Quebec, Canada

http://latchodromquebec.blogspot.com/2010/05/la-fin-du-voyage.html

PP
Will & Wife
Hero Member
*****
Offline Offline

Posts: 1054



WWW

Ignore
« Reply #26 on: October 03, 2008, 04:26:23 PM »

Le, I'm really a novice at this, just too dumb to hire someone else (wife thinks I need the exercise Cry) but it really depends on the depth of the scratches. If they're minor, you can get away with a rubbing compound and then a good metal polish. If they're deeper than that, you might want to wet sand with a 1000 or finer grade of paper, and then work up to a stick compound. (a wax with different grades of emery in it). Nothing worthwhile comes easy, just ask the wife  Grin Grin Or, wait a while longer and someone with more knowledge will pipe up here,  Wink
Logged

JohnEd
Hero Member
*****
Offline Offline

Posts: 4571




Ignore
« Reply #27 on: October 03, 2008, 06:31:09 PM »

Le M,

The pros do it dofferent than us cause they have all the various materials and tools.  So be it!  The process is that you "cut" the work down with the most course abrasive that is needed.  You incrementally work all the scratches out with progresively finer abrasives.  I do this on my headlight clear plastic and it comes out like new.  I use 5 different grits and start at 400 wet and dry, stop paper at 1000 and then do polishing compound and finally wax.  Adding a wet with 3000 would improve the process and give me a better outcome but I am happy.  The same is true with SS as the "kit" for smooth SS consists of 3 different grit "bars".  That doesn address scratches...that needs different process.

My Makita runs at 2000 for paint but I have a really good feel.  It is so very easy to "scorch" the paint and ruin it.  I don't think you can discolor SS so the faster the better.  Your pic is of a Mak. GRINDER.  That is probably best for bringing SS back up to luster.

There is a comment about Rain-X being a super way to finish.

I would think that my Mak buffer/grinder with the variable speed would be the ideal tool for mauintenace of both the SS and the paint.  Use a wool pad as I talked about earlier.  Nothing better or faster for maint.

HTH,

John
Logged

"An uneducated vote is a treasonous act more damaging than any treachery of the battlefield.
The price of apathy towards public affairs is to be ruled by evil men." Plato
We can easily forgive a child who is afraid of the dark; the real tragedy of life is when men are afraid of the light.
Pla
Hobie
Full Member
***
Offline Offline

Posts: 228




Ignore
« Reply #28 on: October 03, 2008, 07:18:09 PM »

Don't use too much compound.  If your pad is wet, you are using too much.  And keep it clean using a 'church key' or something sharp on the pad.  Careful so you you don't get your shirt or pant leg entangled in the wheel!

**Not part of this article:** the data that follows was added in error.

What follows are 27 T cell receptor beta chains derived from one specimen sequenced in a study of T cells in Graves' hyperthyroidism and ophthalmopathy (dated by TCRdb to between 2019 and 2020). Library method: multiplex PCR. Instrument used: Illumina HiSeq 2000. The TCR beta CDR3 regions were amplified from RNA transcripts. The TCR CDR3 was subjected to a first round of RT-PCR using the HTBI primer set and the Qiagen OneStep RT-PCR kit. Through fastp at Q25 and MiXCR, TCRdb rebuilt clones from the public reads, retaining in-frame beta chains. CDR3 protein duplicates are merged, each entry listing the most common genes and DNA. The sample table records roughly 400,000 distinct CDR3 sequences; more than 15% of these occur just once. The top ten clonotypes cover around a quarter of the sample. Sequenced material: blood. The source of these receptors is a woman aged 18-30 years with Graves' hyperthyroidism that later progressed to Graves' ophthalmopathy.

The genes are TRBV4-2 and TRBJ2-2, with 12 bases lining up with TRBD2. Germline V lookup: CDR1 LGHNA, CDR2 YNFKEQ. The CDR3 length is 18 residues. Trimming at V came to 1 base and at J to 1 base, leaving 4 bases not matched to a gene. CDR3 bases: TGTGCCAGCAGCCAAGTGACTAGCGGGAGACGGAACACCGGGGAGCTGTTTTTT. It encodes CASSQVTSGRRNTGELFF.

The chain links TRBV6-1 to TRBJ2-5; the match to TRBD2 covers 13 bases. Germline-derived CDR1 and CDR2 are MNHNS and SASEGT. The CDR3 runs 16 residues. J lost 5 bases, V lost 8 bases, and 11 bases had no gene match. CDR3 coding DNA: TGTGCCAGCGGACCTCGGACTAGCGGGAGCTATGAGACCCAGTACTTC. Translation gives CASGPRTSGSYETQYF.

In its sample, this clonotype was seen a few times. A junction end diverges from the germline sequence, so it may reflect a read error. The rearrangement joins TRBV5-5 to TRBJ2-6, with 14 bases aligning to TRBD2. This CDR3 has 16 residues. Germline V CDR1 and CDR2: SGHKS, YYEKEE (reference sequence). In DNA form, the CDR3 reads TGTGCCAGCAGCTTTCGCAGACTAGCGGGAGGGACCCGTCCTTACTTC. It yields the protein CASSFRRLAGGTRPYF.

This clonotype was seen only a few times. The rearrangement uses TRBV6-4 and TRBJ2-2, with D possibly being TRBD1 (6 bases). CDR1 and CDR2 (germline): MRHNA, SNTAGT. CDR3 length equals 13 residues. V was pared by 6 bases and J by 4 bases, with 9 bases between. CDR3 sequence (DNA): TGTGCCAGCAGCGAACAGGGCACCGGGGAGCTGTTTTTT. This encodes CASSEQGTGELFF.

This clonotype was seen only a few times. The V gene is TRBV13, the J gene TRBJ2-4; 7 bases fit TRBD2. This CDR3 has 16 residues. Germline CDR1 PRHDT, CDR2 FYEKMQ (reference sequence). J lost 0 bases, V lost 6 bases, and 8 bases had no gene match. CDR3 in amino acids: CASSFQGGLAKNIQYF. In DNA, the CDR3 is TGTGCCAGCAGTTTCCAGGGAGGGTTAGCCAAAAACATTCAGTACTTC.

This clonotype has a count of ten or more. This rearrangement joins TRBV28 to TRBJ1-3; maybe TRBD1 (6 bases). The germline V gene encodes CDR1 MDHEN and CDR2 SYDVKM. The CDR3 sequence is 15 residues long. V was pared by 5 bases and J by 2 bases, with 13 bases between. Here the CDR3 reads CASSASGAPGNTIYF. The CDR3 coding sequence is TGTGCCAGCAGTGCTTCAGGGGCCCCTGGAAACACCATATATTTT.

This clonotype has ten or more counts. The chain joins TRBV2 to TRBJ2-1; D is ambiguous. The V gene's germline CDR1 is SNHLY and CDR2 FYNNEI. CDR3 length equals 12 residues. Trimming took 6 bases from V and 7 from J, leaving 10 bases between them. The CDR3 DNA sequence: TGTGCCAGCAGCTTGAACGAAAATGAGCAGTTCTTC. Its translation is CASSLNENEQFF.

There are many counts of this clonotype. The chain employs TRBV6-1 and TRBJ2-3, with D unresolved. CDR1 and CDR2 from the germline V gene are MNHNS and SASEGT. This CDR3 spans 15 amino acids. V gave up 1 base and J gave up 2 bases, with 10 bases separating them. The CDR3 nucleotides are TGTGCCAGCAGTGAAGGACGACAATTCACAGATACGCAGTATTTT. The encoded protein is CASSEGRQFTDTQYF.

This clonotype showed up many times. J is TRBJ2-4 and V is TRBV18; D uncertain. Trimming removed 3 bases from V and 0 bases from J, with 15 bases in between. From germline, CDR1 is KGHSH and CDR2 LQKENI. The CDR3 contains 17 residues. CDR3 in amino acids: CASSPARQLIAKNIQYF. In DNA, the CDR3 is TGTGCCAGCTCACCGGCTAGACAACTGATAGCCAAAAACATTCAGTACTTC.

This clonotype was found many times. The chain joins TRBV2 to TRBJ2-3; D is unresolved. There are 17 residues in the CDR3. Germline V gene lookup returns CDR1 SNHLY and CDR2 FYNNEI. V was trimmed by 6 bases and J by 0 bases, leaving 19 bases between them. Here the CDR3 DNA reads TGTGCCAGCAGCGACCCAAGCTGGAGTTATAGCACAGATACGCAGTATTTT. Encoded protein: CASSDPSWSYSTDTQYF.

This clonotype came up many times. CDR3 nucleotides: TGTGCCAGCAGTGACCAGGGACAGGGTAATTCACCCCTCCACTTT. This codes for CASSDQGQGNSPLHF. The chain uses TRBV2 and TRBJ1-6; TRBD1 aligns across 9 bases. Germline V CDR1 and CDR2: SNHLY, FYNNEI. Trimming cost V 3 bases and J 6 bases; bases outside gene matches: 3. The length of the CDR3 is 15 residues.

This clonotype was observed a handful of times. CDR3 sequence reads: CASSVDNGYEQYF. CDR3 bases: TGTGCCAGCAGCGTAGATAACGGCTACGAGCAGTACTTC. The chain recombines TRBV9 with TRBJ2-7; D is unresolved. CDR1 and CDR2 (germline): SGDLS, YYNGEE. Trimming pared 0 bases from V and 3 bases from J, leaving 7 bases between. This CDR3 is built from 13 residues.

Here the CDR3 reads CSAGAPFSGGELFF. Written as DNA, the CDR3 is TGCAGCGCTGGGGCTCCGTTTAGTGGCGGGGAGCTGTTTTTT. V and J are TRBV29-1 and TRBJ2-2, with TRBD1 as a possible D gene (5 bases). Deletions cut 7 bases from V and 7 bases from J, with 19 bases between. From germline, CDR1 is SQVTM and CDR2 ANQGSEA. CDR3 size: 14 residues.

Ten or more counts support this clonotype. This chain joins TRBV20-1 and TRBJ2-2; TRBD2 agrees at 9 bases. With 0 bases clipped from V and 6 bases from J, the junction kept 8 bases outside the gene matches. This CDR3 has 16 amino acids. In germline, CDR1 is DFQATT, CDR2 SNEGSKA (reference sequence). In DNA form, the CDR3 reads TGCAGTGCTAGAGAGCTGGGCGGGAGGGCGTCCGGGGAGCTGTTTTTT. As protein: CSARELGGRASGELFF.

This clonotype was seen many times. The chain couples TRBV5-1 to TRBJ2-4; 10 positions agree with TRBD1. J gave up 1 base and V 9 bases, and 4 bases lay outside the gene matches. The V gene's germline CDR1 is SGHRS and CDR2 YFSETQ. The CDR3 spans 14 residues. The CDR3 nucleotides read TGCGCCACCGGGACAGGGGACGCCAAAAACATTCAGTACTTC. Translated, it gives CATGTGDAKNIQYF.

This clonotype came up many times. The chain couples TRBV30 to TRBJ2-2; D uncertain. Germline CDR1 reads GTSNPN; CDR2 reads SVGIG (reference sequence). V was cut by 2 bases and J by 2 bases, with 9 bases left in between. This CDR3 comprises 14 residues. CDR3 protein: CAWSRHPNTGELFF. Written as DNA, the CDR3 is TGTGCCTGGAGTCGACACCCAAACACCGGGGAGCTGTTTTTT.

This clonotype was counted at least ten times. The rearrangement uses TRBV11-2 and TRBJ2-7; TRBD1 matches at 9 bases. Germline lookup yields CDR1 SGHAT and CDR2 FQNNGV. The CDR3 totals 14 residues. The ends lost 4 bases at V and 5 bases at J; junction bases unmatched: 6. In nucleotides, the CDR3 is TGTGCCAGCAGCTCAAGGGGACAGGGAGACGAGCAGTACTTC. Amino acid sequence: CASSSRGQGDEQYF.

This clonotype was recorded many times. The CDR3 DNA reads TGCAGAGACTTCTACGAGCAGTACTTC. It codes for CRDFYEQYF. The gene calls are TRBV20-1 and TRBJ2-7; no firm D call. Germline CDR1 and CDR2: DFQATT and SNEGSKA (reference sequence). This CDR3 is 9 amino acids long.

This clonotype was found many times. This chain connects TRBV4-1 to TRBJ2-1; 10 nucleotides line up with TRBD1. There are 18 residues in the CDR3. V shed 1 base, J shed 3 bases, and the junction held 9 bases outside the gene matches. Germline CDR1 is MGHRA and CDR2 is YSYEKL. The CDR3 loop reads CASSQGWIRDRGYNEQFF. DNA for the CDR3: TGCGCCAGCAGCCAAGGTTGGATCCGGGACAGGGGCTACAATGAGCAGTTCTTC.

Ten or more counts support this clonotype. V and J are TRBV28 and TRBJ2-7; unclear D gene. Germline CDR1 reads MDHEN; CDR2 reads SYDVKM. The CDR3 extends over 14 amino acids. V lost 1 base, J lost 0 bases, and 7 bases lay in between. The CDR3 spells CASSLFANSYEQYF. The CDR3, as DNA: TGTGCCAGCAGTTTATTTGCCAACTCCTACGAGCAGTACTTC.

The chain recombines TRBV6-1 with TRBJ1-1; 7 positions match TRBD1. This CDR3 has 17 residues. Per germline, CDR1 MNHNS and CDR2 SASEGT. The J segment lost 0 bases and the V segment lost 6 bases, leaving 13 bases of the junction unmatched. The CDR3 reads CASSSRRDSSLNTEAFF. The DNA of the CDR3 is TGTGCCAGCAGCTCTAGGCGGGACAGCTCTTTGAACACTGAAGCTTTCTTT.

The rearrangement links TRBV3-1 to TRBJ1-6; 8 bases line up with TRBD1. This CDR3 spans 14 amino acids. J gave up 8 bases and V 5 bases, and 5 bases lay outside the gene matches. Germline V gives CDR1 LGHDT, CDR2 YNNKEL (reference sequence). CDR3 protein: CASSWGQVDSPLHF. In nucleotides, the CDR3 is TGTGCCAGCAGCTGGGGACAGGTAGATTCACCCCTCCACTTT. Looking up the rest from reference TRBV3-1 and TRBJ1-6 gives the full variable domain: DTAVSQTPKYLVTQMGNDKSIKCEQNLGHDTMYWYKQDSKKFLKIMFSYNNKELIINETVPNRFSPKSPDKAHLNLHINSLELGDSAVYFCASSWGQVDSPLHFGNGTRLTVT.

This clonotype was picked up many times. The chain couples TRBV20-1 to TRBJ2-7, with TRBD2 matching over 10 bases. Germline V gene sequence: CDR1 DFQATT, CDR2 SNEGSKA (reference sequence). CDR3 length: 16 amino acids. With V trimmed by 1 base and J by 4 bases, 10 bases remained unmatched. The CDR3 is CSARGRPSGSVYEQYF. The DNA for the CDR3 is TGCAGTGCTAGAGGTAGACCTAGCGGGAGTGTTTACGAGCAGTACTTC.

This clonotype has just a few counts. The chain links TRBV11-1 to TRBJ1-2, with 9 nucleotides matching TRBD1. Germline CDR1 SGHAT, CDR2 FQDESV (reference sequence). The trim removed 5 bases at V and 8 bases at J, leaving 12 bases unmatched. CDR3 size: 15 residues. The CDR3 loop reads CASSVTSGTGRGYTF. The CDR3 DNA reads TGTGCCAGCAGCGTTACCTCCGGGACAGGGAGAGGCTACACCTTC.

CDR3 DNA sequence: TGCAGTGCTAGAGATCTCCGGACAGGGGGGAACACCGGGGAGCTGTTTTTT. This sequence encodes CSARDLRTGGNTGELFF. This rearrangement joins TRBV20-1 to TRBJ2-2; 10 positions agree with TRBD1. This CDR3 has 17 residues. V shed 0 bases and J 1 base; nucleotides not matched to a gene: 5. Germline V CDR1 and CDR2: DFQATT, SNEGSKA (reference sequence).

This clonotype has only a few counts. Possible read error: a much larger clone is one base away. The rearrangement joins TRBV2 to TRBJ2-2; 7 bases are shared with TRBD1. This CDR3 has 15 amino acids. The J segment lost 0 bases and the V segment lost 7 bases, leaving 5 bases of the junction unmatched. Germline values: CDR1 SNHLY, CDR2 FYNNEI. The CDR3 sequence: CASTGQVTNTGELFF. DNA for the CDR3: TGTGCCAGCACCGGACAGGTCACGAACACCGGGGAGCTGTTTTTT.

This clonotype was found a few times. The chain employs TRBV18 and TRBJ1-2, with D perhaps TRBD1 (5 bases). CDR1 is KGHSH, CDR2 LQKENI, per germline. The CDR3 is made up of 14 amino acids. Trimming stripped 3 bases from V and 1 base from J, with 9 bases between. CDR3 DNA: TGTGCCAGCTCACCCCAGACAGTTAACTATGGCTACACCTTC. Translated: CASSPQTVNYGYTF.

Logged
Ednj
Hero Member
*****
Offline Offline

Posts: 997


Ed & Sue Skiba




Ignore
« Reply #29 on: October 04, 2008, 08:41:01 AM »

Some times I think you guys are watching me.
I just repolished my coach a few weeks ago for the Diesel Truck Nationals at Englishtown NJ.
This is the third time for my bus.
First time I did this myself, I used the brown, green and white Jewelers Rouge with yellow and white Buffing Wheels that I bought from Berubes on a black&decker 2400-rpm automotive polisher.
This is not the hobby shop rouges these are the big bars.
I finished the passenger side with all three cuts when the polisher burned up.

I bought a Bosch 7 angle Grinder to finish the job, which did not work out, too fast and to hard to control.
I brought the bus to a polisher behind a truck stop and paid to have the whole bus polished.

This time I bought a Chicago 7 variable speed polisher/sander 200-3377 rpm at HF to do the job.
I only used the Green and white Rouge with a white wheel, flour and rain-x.

This is a dirty nasty job that takes along time to do and there are no short cuts.
Do not smoke, use open flame burners or any other source of ignition in a fume or dust laden atmosphere. People often forget about dust explosions.
There are different oils and greases in the rouges so if you use rags and throw them in the same garbage it will ignite.

Never use wax. It makes it look hazy.
 Remove buff lines with flour, talc or sodium bicarbonate.
 Remove surplus polishes from seams, pit marks or awkward to get at places with flour.
 Mist your final buffing with a light misting of water and buff it again. This seals both metals and polishes and helps reduce water stains from rain and condensation

I hear this also works on Glass so Im going to try on my windshields.







White Jeweler's Rouge
An extremely dry grade of compound made with ultra-fine, soft abrasive powders. Produces a clear, brilliant, mirror-like finish on chromium, stainless, carbon steel, brass and aluminum.
Green Jeweler's Rouge
A very dry compound made with green chromium oxide powder. Used in the jewelry trade for extremely fine color buffing jobs on all classes of metals. To a mirror bright finish and to remove light "metal fuzz" or lap lines without disturbing the essential dimensions of the work.
Logged

MCI-9
Sussex county, Delaware.
See my picture's at= http://groups.yahoo.com/group/busshellconverters/
That's Not Oil Dripping under my Bus, It's Sweat from all that Horsepower.
----- This space for rent. -----
Pages: 1 [2] 3  All   Go Up
  Print  
 
Jump to:  

Powered by MySQL Powered by PHP Powered by SMF 1.1.18 | SMF © 2013, Simple Machines Valid XHTML 1.0! Valid CSS!